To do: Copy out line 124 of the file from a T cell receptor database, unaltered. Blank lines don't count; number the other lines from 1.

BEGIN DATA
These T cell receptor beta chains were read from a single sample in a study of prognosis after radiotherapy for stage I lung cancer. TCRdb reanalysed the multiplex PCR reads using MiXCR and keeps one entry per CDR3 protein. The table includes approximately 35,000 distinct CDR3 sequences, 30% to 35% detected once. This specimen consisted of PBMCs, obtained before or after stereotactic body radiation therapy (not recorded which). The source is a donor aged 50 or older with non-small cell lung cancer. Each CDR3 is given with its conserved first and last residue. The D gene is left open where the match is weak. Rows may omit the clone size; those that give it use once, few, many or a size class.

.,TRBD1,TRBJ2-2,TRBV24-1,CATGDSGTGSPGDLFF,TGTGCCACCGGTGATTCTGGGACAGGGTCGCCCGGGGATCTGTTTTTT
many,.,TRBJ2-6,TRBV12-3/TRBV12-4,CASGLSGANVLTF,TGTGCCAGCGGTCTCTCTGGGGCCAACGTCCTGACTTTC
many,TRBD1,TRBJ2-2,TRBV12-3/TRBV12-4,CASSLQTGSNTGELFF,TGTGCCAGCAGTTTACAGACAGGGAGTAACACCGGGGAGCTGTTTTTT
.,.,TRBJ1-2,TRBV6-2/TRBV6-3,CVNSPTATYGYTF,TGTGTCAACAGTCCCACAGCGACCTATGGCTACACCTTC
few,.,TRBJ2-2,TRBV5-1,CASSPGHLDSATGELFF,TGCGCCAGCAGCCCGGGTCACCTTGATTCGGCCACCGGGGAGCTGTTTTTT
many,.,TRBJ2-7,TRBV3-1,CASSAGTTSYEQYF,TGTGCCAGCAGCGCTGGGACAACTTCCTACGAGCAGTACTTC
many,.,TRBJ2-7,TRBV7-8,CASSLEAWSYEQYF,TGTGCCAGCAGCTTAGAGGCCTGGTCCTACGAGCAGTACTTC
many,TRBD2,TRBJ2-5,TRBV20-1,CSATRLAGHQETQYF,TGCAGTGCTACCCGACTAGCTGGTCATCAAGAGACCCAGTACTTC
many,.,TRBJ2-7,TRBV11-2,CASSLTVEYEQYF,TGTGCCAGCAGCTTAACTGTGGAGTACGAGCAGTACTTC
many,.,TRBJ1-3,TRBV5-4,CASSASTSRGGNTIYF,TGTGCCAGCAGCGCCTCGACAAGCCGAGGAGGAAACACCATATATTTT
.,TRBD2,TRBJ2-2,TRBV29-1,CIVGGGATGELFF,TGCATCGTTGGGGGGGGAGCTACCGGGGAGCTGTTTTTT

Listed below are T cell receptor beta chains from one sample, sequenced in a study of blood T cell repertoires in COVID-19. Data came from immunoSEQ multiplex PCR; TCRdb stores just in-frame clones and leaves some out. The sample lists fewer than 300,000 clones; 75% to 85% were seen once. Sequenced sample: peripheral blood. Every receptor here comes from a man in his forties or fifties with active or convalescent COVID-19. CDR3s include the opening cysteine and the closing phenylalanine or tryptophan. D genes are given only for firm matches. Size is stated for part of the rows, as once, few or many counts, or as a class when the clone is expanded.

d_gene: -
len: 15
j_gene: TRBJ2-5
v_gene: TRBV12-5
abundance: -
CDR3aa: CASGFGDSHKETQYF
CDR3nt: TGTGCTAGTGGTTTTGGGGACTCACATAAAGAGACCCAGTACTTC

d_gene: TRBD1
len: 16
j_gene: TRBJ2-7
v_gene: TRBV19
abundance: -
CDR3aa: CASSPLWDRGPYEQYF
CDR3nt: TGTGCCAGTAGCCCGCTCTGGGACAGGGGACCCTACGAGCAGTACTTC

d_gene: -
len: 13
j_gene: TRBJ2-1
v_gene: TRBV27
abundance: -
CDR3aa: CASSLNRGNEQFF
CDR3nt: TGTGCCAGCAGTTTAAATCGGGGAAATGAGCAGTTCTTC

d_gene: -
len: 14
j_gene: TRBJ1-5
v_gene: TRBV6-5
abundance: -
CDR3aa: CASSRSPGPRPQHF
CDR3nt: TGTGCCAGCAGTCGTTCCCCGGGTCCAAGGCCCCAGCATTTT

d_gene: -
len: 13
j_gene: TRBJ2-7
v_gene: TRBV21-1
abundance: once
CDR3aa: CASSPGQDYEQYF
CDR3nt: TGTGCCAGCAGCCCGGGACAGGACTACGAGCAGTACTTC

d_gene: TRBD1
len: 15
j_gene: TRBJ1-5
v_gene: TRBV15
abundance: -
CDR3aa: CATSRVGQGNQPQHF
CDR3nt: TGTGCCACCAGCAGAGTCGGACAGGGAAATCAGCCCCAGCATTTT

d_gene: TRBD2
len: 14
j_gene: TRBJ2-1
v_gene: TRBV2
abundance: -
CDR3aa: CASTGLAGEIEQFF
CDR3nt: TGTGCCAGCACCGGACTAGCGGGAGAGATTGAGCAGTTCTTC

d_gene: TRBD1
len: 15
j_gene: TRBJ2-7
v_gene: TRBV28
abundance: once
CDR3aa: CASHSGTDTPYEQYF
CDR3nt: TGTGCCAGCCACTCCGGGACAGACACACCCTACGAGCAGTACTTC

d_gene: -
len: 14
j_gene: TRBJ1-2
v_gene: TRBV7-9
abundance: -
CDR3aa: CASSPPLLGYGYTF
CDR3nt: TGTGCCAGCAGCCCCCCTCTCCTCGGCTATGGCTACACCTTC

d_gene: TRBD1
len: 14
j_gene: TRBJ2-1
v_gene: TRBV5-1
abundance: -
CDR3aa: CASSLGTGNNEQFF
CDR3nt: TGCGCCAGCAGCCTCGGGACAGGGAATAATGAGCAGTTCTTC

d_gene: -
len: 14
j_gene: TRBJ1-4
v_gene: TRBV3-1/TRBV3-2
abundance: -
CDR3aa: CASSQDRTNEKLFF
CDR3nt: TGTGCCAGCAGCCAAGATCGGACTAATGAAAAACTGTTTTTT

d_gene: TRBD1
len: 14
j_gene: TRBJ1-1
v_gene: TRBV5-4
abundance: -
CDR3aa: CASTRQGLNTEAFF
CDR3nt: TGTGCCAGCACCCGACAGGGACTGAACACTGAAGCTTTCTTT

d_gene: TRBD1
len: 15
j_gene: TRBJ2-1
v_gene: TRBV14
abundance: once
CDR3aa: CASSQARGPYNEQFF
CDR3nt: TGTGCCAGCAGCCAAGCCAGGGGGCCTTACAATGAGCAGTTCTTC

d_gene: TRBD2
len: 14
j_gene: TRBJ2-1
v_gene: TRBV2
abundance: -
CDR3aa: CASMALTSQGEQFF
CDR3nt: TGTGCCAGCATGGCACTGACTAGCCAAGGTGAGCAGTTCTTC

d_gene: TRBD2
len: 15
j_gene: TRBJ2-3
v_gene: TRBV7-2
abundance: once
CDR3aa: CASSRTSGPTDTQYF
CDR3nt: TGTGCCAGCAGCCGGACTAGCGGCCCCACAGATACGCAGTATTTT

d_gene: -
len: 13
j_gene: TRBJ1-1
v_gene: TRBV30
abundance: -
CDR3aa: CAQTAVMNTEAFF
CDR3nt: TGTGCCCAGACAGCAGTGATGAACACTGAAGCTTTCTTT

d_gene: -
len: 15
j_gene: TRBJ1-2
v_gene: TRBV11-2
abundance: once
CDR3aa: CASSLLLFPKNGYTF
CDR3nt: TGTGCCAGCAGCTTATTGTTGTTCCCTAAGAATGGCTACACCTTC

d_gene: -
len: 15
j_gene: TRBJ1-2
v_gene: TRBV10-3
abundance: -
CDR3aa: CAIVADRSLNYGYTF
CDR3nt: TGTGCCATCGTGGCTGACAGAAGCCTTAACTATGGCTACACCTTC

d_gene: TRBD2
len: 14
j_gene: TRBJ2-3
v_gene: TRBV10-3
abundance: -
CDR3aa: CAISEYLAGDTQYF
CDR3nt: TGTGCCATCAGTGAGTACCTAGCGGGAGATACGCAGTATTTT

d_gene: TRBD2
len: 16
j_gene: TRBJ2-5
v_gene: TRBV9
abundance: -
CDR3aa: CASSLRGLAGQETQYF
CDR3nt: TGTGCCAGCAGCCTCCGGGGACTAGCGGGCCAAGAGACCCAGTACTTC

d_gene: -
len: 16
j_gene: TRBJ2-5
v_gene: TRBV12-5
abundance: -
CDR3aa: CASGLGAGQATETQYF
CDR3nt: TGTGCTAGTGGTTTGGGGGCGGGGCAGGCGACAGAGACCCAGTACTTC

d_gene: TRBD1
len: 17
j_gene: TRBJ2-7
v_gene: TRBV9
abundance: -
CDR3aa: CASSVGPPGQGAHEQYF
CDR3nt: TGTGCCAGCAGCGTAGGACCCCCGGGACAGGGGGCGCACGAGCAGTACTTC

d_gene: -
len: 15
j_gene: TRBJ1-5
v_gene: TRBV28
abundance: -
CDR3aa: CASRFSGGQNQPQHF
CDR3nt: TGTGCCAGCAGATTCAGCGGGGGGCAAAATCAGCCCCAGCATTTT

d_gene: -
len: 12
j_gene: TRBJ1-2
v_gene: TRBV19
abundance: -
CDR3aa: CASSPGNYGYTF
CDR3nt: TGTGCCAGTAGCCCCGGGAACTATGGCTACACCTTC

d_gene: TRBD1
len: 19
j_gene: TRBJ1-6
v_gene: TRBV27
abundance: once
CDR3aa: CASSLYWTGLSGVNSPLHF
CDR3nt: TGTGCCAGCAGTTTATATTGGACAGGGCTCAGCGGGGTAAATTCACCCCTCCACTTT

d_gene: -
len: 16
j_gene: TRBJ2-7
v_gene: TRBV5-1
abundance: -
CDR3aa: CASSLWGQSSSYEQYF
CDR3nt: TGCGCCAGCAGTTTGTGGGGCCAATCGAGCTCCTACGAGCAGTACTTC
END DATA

CDR3aa: CAQTAVMNTEAFF